A couple of days ago, we were all sitting around the dinner table when Dan made a comment to the kids that he was lucky to have married the best girl in the world. He followed it up that Emma was the second best girl in the world but quickly amended it that her & I were tied for that title. Sitting on his lap, Emma quietly said “i think emily’s* the best girl in the world. she’s better than me“.
I felt such a sadness in my heart for my baby girl. How quickly children learn to compare themselves to others. They see all too early what other kids can do better and the things they imagine themselves to lack. Freshly 8 years old, Emma has already conceded to herself that she’s less than her friend. Regardless of the talents that she has, in her own mind they don’t measure up to what Emily has to offer. A thousand questions filled my mind… why does she think that? how long has she been feeling this way? what have i done to make her think that? And most importantly… how do i make her stop thinking she’s less than someone else?
Later that night, as I tucked her into bed, I tried to probe deeper into the subject. I asked her why she thought that Emily was better than her. Immediately, she rattled off a list of things… emily has a really great imagination, she can play the recorder, she reads harry potter books and she’s really smart. I quickly reiterated to her that she’s really smart, can play the guitar, she reads very well and is really good at math. Her response was “emily is really good at math too”. Ok, she might be. I reminded her of her special talents… that she just moved up a level in cheer, she was really smart and funny, that she was kind and cared about people. She shook her head like she agreed with me. Then I reminded her that it’s ok to see special things in other people and that if you like what you see in them, you can work to have it yourself.
I told her “if emily has a really great imagination and you like that about her, you can work to make yours bigger, baby. if you like something about someone, you can learn from them and become better. one of the best things about people is that we can change and become the things we want to be. isn’t that incredible?”. She nodded her head in agreement. As I said goodnight and closed her door, I wondered if she truly understood. Did she feel any better than she had before we talked? I hoped so.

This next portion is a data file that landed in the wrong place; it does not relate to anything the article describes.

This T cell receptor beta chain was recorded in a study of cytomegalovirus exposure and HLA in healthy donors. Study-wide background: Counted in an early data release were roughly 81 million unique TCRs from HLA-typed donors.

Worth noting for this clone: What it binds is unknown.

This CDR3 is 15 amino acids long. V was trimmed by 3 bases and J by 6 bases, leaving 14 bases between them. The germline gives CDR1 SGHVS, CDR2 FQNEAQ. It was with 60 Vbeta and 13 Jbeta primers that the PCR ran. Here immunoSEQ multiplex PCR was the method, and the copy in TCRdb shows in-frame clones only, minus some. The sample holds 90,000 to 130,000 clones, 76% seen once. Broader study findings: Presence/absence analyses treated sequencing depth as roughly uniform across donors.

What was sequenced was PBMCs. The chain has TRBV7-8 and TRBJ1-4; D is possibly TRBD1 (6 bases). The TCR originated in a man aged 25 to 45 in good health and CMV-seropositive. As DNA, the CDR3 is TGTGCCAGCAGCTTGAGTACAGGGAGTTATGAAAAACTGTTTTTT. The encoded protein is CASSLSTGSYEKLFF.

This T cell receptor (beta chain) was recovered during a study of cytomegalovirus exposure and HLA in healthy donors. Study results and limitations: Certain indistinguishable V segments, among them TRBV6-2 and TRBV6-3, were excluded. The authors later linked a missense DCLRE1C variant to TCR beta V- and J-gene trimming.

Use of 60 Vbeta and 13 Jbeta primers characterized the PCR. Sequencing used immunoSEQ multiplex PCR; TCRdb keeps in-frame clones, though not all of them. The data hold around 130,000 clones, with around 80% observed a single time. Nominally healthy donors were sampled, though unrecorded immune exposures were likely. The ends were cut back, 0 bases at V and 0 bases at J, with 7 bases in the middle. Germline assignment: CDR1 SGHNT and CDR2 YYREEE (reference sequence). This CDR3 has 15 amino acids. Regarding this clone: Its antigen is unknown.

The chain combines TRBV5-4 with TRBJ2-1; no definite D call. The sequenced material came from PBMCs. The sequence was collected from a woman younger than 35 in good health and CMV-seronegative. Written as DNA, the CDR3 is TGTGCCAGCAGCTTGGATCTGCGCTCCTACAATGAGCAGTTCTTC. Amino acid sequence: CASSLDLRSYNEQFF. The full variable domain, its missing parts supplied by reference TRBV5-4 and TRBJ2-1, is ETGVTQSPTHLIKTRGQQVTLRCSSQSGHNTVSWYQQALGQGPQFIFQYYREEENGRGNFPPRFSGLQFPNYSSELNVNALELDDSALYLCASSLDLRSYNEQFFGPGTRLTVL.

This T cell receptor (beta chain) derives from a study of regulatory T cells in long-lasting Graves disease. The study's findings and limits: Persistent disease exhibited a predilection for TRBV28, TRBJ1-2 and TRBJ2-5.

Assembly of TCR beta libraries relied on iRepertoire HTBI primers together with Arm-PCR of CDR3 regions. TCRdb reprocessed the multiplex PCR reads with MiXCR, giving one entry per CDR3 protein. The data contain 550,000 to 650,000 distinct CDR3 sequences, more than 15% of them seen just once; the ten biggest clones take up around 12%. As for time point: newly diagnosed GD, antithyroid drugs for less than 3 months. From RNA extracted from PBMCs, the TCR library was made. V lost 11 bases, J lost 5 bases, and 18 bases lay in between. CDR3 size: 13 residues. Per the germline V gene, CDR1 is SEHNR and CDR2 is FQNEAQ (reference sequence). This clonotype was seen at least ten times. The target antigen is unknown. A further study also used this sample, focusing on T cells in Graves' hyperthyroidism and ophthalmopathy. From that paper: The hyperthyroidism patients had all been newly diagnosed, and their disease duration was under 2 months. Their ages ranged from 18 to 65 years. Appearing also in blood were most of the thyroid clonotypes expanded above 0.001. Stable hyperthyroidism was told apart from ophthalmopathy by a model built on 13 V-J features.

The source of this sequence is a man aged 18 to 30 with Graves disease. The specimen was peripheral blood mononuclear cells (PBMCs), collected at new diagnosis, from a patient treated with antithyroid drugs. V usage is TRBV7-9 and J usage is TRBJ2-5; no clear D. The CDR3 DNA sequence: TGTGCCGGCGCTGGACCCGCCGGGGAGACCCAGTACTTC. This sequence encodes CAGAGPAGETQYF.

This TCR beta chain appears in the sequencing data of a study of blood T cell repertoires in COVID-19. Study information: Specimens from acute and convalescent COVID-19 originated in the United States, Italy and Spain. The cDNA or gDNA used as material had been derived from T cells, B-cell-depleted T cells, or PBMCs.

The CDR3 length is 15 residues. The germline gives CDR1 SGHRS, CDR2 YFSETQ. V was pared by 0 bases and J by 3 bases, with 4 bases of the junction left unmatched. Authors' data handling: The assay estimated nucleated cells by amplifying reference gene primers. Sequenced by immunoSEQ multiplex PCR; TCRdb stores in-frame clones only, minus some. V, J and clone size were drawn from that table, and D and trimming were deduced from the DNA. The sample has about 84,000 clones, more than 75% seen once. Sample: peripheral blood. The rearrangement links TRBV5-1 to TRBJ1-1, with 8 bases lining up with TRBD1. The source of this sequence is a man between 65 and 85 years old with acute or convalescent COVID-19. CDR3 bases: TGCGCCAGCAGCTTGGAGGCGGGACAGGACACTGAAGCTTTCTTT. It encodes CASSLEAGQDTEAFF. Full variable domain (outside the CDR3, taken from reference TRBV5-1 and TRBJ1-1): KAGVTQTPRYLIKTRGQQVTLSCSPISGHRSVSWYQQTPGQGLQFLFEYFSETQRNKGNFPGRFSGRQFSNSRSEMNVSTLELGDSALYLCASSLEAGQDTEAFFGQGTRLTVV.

I started to wonder what is it that makes us compare ourselves to others? I know I do it. I compare myself to other mothers, wives, homemakers, runners, writers… the list goes on and on. But how can my young daughter, who appears on most days to be bursting at the seams with confidence, feel inferior? It would seem to be simple human nature if even children do it. Something within us must be programmed to see how people shine and sparkle in areas that we may seem to only glisten. If this is how we were designed, how could I possibly trump mother nature? I felt a helplessness to teach Emma to stop judging herself.
Then another thought struck me. What if I teach her to accept that we’re all different? That inevitably we ALL end up comparing ourselves to others and in some way or another, we will ALL fall short. Those pieces in us that we consider deficient, we can choose to become better. Maybe we’ll never be as good as we think that other person is at that specific trait, but we can become the best we can be. We don’t have to be lesser for realizing that we have room to grow.
Can I teach her that other people will see something spectacular in her that they’ll be jealous of too? That God made us all with special talents and we all have weaknesses. Both of which we should strive to make better. Everyone of us should be working on becoming the very best people we can be. That it’s our choice whether we choose to do so. And maybe, comparing ourselves to others might not be a curse but a blessing if we decide to accept that we’re all on our way to becoming the people we were meant to be.
I hope so… for Emma.
*name has been changed to protect their identity
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Oh, Chris. This absolutely touched and grabbed me. It seems SO young for our kids to be dealing with this. Have had the same issues with Annika. Thank you.
Thank you, Joanne! It’s heartbreaking as a mom to watch your daughter face these issues even when you know inevitably they will. My hope is that knowing we all struggle with confidence, maybe it will make it easier to tackle these negative thoughts. Thanks for reading ☺